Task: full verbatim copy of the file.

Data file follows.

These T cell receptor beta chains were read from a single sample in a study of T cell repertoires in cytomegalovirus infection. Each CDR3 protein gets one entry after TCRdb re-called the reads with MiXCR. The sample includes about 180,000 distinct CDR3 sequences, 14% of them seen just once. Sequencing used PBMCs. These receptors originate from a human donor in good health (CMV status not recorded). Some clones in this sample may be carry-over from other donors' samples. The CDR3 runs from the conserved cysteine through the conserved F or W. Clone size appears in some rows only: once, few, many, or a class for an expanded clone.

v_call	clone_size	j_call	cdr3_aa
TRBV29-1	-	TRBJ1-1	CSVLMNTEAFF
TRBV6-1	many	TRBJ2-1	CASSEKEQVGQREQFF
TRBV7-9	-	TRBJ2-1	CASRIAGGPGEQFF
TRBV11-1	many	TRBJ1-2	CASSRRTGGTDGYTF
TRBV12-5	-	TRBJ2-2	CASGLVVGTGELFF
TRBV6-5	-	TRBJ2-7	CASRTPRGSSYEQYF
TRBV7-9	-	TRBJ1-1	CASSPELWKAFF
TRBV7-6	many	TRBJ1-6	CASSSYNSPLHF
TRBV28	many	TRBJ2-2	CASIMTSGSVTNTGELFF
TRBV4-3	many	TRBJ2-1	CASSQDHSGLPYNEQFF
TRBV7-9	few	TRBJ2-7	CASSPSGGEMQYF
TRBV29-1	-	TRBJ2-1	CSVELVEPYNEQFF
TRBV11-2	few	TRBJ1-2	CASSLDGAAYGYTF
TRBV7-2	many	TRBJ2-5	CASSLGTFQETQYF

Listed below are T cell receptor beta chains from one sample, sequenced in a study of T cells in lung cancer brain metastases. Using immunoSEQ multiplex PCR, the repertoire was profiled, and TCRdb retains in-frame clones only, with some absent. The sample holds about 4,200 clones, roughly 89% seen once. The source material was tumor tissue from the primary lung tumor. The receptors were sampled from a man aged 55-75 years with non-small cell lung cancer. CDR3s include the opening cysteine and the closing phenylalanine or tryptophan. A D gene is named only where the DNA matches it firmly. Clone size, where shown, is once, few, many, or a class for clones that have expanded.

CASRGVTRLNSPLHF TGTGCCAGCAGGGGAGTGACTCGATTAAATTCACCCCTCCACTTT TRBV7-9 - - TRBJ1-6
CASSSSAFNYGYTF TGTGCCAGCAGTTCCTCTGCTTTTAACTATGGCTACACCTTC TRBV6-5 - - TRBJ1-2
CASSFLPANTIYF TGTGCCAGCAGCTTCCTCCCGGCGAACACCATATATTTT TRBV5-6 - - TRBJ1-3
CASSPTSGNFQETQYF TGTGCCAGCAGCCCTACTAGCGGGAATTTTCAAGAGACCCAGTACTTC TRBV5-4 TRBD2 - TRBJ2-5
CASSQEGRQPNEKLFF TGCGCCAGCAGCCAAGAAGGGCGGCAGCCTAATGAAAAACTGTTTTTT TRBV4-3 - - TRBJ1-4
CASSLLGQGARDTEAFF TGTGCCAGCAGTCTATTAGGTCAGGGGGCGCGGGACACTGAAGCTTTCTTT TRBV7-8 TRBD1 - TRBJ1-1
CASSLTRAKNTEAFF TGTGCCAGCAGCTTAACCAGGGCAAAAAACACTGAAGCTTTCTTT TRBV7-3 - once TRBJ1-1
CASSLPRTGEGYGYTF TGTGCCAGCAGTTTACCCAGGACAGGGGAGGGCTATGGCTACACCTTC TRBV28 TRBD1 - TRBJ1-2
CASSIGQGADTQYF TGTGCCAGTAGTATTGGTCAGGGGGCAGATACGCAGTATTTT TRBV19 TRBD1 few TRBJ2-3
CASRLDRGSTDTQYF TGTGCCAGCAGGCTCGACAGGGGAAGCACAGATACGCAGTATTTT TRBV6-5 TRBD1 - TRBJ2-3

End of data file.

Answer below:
These T cell receptor beta chains were read from a single sample in a study of T cell repertoires in cytomegalovirus infection. Each CDR3 protein gets one entry after TCRdb re-called the reads with MiXCR. The sample includes about 180,000 distinct CDR3 sequences, 14% of them seen just once. Sequencing used PBMCs. These receptors originate from a human donor in good health (CMV status not recorded). Some clones in this sample may be carry-over from other donors' samples. The CDR3 runs from the conserved cysteine through the conserved F or W. Clone size appears in some rows only: once, few, many, or a class for an expanded clone.

v_call	clone_size	j_call	cdr3_aa
TRBV29-1	-	TRBJ1-1	CSVLMNTEAFF
TRBV6-1	many	TRBJ2-1	CASSEKEQVGQREQFF
TRBV7-9	-	TRBJ2-1	CASRIAGGPGEQFF
TRBV11-1	many	TRBJ1-2	CASSRRTGGTDGYTF
TRBV12-5	-	TRBJ2-2	CASGLVVGTGELFF
TRBV6-5	-	TRBJ2-7	CASRTPRGSSYEQYF
TRBV7-9	-	TRBJ1-1	CASSPELWKAFF
TRBV7-6	many	TRBJ1-6	CASSSYNSPLHF
TRBV28	many	TRBJ2-2	CASIMTSGSVTNTGELFF
TRBV4-3	many	TRBJ2-1	CASSQDHSGLPYNEQFF
TRBV7-9	few	TRBJ2-7	CASSPSGGEMQYF
TRBV29-1	-	TRBJ2-1	CSVELVEPYNEQFF
TRBV11-2	few	TRBJ1-2	CASSLDGAAYGYTF
TRBV7-2	many	TRBJ2-5	CASSLGTFQETQYF

Listed below are T cell receptor beta chains from one sample, sequenced in a study of T cells in lung cancer brain metastases. Using immunoSEQ multiplex PCR, the repertoire was profiled, and TCRdb retains in-frame clones only, with some absent. The sample holds about 4,200 clones, roughly 89% seen once. The source material was tumor tissue from the primary lung tumor. The receptors were sampled from a man aged 55-75 years with non-small cell lung cancer. CDR3s include the opening cysteine and the closing phenylalanine or tryptophan. A D gene is named only where the DNA matches it firmly. Clone size, where shown, is once, few, many, or a class for clones that have expanded.

CASRGVTRLNSPLHF TGTGCCAGCAGGGGAGTGACTCGATTAAATTCACCCCTCCACTTT TRBV7-9 - - TRBJ1-6
CASSSSAFNYGYTF TGTGCCAGCAGTTCCTCTGCTTTTAACTATGGCTACACCTTC TRBV6-5 - - TRBJ1-2
CASSFLPANTIYF TGTGCCAGCAGCTTCCTCCCGGCGAACACCATATATTTT TRBV5-6 - - TRBJ1-3
CASSPTSGNFQETQYF TGTGCCAGCAGCCCTACTAGCGGGAATTTTCAAGAGACCCAGTACTTC TRBV5-4 TRBD2 - TRBJ2-5
CASSQEGRQPNEKLFF TGCGCCAGCAGCCAAGAAGGGCGGCAGCCTAATGAAAAACTGTTTTTT TRBV4-3 - - TRBJ1-4
CASSLLGQGARDTEAFF TGTGCCAGCAGTCTATTAGGTCAGGGGGCGCGGGACACTGAAGCTTTCTTT TRBV7-8 TRBD1 - TRBJ1-1
CASSLTRAKNTEAFF TGTGCCAGCAGCTTAACCAGGGCAAAAAACACTGAAGCTTTCTTT TRBV7-3 - once TRBJ1-1
CASSLPRTGEGYGYTF TGTGCCAGCAGTTTACCCAGGACAGGGGAGGGCTATGGCTACACCTTC TRBV28 TRBD1 - TRBJ1-2
CASSIGQGADTQYF TGTGCCAGTAGTATTGGTCAGGGGGCAGATACGCAGTATTTT TRBV19 TRBD1 few TRBJ2-3
CASRLDRGSTDTQYF TGTGCCAGCAGGCTCGACAGGGGAAGCACAGATACGCAGTATTTT TRBV6-5 TRBD1 - TRBJ2-3